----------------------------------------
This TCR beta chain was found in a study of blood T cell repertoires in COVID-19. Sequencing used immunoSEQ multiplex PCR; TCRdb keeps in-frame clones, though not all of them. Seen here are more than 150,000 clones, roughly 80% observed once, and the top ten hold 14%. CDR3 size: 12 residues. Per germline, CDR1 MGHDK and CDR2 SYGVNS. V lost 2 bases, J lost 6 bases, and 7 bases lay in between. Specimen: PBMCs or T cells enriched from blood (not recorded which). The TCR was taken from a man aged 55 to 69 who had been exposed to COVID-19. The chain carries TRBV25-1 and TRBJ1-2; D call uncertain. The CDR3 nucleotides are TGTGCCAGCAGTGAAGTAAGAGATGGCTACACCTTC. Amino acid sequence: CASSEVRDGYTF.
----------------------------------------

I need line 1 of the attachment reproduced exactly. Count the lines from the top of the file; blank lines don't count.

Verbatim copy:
This TCR beta chain was found in a study of blood T cell repertoires in COVID-19. Sequencing used immunoSEQ multiplex PCR; TCRdb keeps in-frame clones, though not all of them. Seen here are more than 150,000 clones, roughly 80% observed once, and the top ten hold 14%. CDR3 size: 12 residues. Per germline, CDR1 MGHDK and CDR2 SYGVNS. V lost 2 bases, J lost 6 bases, and 7 bases lay in between. Specimen: PBMCs or T cells enriched from blood (not recorded which). The TCR was taken from a man aged 55 to 69 who had been exposed to COVID-19. The chain carries TRBV25-1 and TRBJ1-2; D call uncertain. The CDR3 nucleotides are TGTGCCAGCAGTGAAGTAAGAGATGGCTACACCTTC. Amino acid sequence: CASSEVRDGYTF.